Absolutely. It’s much different when you walk into a classroom and 30 kids open a textbook and all the information they have is what’s right there bound in front of them, versus when 30 kids come in, open a laptop, and have a window to the world of information. Here’s where my bias in my curriculum instruction side kicks in. Teachers can’t teach the same way they used to. You can’t manage a class and get kids to think critically and creatively and to think about collaboration if you don’t embrace the tools that they have at their fingertips. They’re becoming facilitators of instruction.

How have you created these facilitators of instruction?

Part of my role on the curriculum side is to work with our curriculum director, our facilitators, our principals and our teachers about what that looks like and, then, how we evaluate it. Part of my job is doing classroom walkthroughs. Not many tech directors do that. We’re a 21st-century district, and we have the digital tools and resources; we need to be using them to the best of our ability. Part of my job is to help teachers and administrators move into that environment. It’s a process, and I’m certainly no expert on it. But I know enough to say, “Why don’t you think about doing it this way?” or “That was a great example of using a discussion forum to have students give feedback. We need to share that with other folks.”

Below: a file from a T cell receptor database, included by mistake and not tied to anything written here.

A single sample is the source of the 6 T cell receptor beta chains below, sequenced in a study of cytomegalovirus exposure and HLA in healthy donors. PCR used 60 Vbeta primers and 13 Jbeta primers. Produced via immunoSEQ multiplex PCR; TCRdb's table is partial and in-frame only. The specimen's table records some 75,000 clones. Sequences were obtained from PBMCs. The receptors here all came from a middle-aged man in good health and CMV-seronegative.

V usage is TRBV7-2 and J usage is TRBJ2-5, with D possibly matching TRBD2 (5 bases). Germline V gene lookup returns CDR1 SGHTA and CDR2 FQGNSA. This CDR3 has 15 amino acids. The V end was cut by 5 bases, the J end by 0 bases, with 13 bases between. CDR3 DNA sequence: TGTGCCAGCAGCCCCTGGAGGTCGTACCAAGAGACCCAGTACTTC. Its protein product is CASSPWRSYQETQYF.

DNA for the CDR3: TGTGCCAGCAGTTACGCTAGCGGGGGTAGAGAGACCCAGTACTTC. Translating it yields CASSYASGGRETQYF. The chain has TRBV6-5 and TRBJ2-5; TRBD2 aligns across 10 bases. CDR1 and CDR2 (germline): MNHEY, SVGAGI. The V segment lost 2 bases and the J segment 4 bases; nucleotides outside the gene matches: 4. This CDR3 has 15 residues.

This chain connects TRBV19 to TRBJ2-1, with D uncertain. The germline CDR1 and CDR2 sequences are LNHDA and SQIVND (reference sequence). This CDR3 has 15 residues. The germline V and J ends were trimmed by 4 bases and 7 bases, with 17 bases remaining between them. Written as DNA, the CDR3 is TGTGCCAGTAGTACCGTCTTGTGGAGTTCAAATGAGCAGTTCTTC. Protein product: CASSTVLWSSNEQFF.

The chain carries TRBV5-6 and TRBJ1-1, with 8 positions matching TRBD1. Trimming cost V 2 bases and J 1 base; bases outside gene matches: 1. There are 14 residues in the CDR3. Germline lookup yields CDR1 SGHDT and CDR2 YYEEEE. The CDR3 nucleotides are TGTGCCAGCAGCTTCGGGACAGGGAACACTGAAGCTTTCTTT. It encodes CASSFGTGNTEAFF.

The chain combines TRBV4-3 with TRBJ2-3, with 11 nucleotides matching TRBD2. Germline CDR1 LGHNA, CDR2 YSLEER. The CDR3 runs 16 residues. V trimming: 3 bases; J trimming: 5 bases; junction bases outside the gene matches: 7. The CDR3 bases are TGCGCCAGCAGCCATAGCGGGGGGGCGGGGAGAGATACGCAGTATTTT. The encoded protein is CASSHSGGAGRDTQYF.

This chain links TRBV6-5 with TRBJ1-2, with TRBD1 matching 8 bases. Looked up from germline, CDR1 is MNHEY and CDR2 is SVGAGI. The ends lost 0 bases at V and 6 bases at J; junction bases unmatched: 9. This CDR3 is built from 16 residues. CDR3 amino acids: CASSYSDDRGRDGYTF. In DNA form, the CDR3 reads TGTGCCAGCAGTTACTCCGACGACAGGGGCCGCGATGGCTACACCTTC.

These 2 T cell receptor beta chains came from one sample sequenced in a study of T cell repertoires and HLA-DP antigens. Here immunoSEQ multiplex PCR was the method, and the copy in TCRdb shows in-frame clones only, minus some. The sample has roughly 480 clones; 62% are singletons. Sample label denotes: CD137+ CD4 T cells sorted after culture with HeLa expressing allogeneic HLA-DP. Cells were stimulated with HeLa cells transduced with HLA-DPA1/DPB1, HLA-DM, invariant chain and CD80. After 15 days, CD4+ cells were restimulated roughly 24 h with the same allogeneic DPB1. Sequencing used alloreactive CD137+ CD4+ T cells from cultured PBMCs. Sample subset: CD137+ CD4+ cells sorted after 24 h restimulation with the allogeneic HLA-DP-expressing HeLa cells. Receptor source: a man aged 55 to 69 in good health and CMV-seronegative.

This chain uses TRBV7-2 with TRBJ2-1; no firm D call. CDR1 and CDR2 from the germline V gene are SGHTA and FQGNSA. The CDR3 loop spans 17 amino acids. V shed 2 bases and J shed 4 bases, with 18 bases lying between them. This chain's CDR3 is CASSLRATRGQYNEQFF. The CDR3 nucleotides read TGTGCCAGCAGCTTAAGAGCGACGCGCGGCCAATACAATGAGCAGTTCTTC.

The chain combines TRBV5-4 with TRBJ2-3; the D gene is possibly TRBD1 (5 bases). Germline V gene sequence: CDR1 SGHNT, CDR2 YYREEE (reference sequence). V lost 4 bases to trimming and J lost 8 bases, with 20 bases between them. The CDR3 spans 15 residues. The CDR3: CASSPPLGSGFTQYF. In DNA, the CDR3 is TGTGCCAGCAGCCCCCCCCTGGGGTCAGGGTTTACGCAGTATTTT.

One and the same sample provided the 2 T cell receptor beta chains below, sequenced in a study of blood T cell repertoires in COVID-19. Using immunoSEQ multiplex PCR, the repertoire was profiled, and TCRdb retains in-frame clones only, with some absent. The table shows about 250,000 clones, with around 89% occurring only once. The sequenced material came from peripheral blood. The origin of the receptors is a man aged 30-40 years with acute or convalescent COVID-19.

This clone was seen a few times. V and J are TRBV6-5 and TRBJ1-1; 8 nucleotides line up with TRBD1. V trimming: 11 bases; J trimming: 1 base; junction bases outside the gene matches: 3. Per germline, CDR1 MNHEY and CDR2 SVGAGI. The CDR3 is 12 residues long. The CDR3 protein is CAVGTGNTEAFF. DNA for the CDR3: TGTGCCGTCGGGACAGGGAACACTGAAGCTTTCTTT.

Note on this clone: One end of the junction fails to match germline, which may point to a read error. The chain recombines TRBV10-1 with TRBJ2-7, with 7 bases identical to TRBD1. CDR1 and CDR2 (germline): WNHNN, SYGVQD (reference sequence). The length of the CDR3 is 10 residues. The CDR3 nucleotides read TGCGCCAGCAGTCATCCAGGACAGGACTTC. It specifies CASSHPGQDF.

I typically do the walkthroughs with the executive director of curriculum so that we can compare notes, because he looks at it from a different eye than I do. We always give the schools feedback on what we’ve seen, and what the outstanding works were, and where areas of improvement might be.